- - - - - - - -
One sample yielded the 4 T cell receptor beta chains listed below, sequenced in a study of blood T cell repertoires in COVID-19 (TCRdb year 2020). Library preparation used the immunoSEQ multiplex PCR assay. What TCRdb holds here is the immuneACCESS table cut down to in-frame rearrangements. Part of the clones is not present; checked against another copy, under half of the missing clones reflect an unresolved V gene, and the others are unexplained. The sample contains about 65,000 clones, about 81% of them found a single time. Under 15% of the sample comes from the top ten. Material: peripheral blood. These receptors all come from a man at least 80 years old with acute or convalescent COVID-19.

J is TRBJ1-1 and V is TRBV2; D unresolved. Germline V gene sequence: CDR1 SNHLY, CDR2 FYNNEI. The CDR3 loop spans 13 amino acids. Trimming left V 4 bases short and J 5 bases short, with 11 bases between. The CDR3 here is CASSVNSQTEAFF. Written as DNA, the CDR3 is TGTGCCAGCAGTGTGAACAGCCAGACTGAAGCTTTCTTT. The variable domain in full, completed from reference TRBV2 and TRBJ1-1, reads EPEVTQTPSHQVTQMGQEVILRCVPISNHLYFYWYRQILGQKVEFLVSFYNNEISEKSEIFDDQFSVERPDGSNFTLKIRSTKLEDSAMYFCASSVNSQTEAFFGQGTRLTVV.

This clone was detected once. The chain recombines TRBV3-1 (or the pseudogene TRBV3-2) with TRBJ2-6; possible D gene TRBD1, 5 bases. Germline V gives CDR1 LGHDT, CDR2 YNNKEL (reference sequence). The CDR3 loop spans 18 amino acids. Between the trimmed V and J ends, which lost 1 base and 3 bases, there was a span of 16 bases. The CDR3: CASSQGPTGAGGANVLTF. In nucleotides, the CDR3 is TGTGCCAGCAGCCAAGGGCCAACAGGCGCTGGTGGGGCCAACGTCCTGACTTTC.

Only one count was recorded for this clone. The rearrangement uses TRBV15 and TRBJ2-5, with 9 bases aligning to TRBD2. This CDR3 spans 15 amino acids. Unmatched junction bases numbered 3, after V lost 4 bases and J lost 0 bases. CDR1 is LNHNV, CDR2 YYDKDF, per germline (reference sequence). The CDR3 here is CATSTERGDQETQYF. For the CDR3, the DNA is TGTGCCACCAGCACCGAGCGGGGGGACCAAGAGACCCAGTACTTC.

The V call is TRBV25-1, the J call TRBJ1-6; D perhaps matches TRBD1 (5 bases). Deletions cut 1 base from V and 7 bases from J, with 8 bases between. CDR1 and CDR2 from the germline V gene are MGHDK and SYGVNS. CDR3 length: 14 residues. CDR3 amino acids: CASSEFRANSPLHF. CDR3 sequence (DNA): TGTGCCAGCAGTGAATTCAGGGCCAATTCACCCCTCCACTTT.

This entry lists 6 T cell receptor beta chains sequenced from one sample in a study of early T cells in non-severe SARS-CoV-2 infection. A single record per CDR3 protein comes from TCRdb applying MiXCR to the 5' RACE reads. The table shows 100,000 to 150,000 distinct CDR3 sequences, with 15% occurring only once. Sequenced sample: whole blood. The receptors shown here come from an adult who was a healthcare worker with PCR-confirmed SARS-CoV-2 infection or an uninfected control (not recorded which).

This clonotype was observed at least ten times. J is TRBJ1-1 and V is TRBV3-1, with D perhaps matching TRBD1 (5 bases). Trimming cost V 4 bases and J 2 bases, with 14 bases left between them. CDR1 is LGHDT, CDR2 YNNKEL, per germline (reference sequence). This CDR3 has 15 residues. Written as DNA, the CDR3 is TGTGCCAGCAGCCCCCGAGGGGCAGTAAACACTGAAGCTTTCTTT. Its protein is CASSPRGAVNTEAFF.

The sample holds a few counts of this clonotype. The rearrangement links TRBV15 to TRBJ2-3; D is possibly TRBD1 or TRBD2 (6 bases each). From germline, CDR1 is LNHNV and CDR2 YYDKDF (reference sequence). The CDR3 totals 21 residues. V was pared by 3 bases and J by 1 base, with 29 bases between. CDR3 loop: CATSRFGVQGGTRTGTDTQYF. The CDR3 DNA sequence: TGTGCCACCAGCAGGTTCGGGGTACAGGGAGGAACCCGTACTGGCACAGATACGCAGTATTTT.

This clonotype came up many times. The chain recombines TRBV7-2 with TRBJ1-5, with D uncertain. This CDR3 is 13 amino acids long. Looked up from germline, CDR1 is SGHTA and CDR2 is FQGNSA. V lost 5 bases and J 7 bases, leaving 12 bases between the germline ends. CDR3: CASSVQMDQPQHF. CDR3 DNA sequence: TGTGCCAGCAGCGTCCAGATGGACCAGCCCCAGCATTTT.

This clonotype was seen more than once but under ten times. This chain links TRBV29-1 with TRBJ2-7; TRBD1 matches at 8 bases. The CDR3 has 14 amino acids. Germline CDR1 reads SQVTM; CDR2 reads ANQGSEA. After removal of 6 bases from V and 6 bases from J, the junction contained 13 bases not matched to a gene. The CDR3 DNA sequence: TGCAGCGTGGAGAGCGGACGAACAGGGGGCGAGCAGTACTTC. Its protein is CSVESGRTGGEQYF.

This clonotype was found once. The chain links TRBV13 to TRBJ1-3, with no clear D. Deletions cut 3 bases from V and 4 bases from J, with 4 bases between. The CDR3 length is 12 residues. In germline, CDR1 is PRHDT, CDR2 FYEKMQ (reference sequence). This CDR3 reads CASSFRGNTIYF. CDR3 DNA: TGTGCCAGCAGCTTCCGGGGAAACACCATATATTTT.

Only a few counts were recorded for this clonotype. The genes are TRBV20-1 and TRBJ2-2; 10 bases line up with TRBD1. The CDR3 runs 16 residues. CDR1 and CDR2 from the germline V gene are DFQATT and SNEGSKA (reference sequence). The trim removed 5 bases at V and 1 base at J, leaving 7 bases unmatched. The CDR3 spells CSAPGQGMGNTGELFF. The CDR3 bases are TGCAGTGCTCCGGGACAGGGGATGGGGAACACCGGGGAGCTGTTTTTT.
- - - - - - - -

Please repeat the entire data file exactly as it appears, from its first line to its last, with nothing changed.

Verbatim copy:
One sample yielded the 4 T cell receptor beta chains listed below, sequenced in a study of blood T cell repertoires in COVID-19 (TCRdb year 2020). Library preparation used the immunoSEQ multiplex PCR assay. What TCRdb holds here is the immuneACCESS table cut down to in-frame rearrangements. Part of the clones is not present; checked against another copy, under half of the missing clones reflect an unresolved V gene, and the others are unexplained. The sample contains about 65,000 clones, about 81% of them found a single time. Under 15% of the sample comes from the top ten. Material: peripheral blood. These receptors all come from a man at least 80 years old with acute or convalescent COVID-19.

J is TRBJ1-1 and V is TRBV2; D unresolved. Germline V gene sequence: CDR1 SNHLY, CDR2 FYNNEI. The CDR3 loop spans 13 amino acids. Trimming left V 4 bases short and J 5 bases short, with 11 bases between. The CDR3 here is CASSVNSQTEAFF. Written as DNA, the CDR3 is TGTGCCAGCAGTGTGAACAGCCAGACTGAAGCTTTCTTT. The variable domain in full, completed from reference TRBV2 and TRBJ1-1, reads EPEVTQTPSHQVTQMGQEVILRCVPISNHLYFYWYRQILGQKVEFLVSFYNNEISEKSEIFDDQFSVERPDGSNFTLKIRSTKLEDSAMYFCASSVNSQTEAFFGQGTRLTVV.

This clone was detected once. The chain recombines TRBV3-1 (or the pseudogene TRBV3-2) with TRBJ2-6; possible D gene TRBD1, 5 bases. Germline V gives CDR1 LGHDT, CDR2 YNNKEL (reference sequence). The CDR3 loop spans 18 amino acids. Between the trimmed V and J ends, which lost 1 base and 3 bases, there was a span of 16 bases. The CDR3: CASSQGPTGAGGANVLTF. In nucleotides, the CDR3 is TGTGCCAGCAGCCAAGGGCCAACAGGCGCTGGTGGGGCCAACGTCCTGACTTTC.

Only one count was recorded for this clone. The rearrangement uses TRBV15 and TRBJ2-5, with 9 bases aligning to TRBD2. This CDR3 spans 15 amino acids. Unmatched junction bases numbered 3, after V lost 4 bases and J lost 0 bases. CDR1 is LNHNV, CDR2 YYDKDF, per germline (reference sequence). The CDR3 here is CATSTERGDQETQYF. For the CDR3, the DNA is TGTGCCACCAGCACCGAGCGGGGGGACCAAGAGACCCAGTACTTC.

The V call is TRBV25-1, the J call TRBJ1-6; D perhaps matches TRBD1 (5 bases). Deletions cut 1 base from V and 7 bases from J, with 8 bases between. CDR1 and CDR2 from the germline V gene are MGHDK and SYGVNS. CDR3 length: 14 residues. CDR3 amino acids: CASSEFRANSPLHF. CDR3 sequence (DNA): TGTGCCAGCAGTGAATTCAGGGCCAATTCACCCCTCCACTTT.

This entry lists 6 T cell receptor beta chains sequenced from one sample in a study of early T cells in non-severe SARS-CoV-2 infection. A single record per CDR3 protein comes from TCRdb applying MiXCR to the 5' RACE reads. The table shows 100,000 to 150,000 distinct CDR3 sequences, with 15% occurring only once. Sequenced sample: whole blood. The receptors shown here come from an adult who was a healthcare worker with PCR-confirmed SARS-CoV-2 infection or an uninfected control (not recorded which).

This clonotype was observed at least ten times. J is TRBJ1-1 and V is TRBV3-1, with D perhaps matching TRBD1 (5 bases). Trimming cost V 4 bases and J 2 bases, with 14 bases left between them. CDR1 is LGHDT, CDR2 YNNKEL, per germline (reference sequence). This CDR3 has 15 residues. Written as DNA, the CDR3 is TGTGCCAGCAGCCCCCGAGGGGCAGTAAACACTGAAGCTTTCTTT. Its protein is CASSPRGAVNTEAFF.

The sample holds a few counts of this clonotype. The rearrangement links TRBV15 to TRBJ2-3; D is possibly TRBD1 or TRBD2 (6 bases each). From germline, CDR1 is LNHNV and CDR2 YYDKDF (reference sequence). The CDR3 totals 21 residues. V was pared by 3 bases and J by 1 base, with 29 bases between. CDR3 loop: CATSRFGVQGGTRTGTDTQYF. The CDR3 DNA sequence: TGTGCCACCAGCAGGTTCGGGGTACAGGGAGGAACCCGTACTGGCACAGATACGCAGTATTTT.

This clonotype came up many times. The chain recombines TRBV7-2 with TRBJ1-5, with D uncertain. This CDR3 is 13 amino acids long. Looked up from germline, CDR1 is SGHTA and CDR2 is FQGNSA. V lost 5 bases and J 7 bases, leaving 12 bases between the germline ends. CDR3: CASSVQMDQPQHF. CDR3 DNA sequence: TGTGCCAGCAGCGTCCAGATGGACCAGCCCCAGCATTTT.

This clonotype was seen more than once but under ten times. This chain links TRBV29-1 with TRBJ2-7; TRBD1 matches at 8 bases. The CDR3 has 14 amino acids. Germline CDR1 reads SQVTM; CDR2 reads ANQGSEA. After removal of 6 bases from V and 6 bases from J, the junction contained 13 bases not matched to a gene. The CDR3 DNA sequence: TGCAGCGTGGAGAGCGGACGAACAGGGGGCGAGCAGTACTTC. Its protein is CSVESGRTGGEQYF.

This clonotype was found once. The chain links TRBV13 to TRBJ1-3, with no clear D. Deletions cut 3 bases from V and 4 bases from J, with 4 bases between. The CDR3 length is 12 residues. In germline, CDR1 is PRHDT, CDR2 FYEKMQ (reference sequence). This CDR3 reads CASSFRGNTIYF. CDR3 DNA: TGTGCCAGCAGCTTCCGGGGAAACACCATATATTTT.

Only a few counts were recorded for this clonotype. The genes are TRBV20-1 and TRBJ2-2; 10 bases line up with TRBD1. The CDR3 runs 16 residues. CDR1 and CDR2 from the germline V gene are DFQATT and SNEGSKA (reference sequence). The trim removed 5 bases at V and 1 base at J, leaving 7 bases unmatched. The CDR3 spells CSAPGQGMGNTGELFF. The CDR3 bases are TGCAGTGCTCCGGGACAGGGGATGGGGAACACCGGGGAGCTGTTTTTT.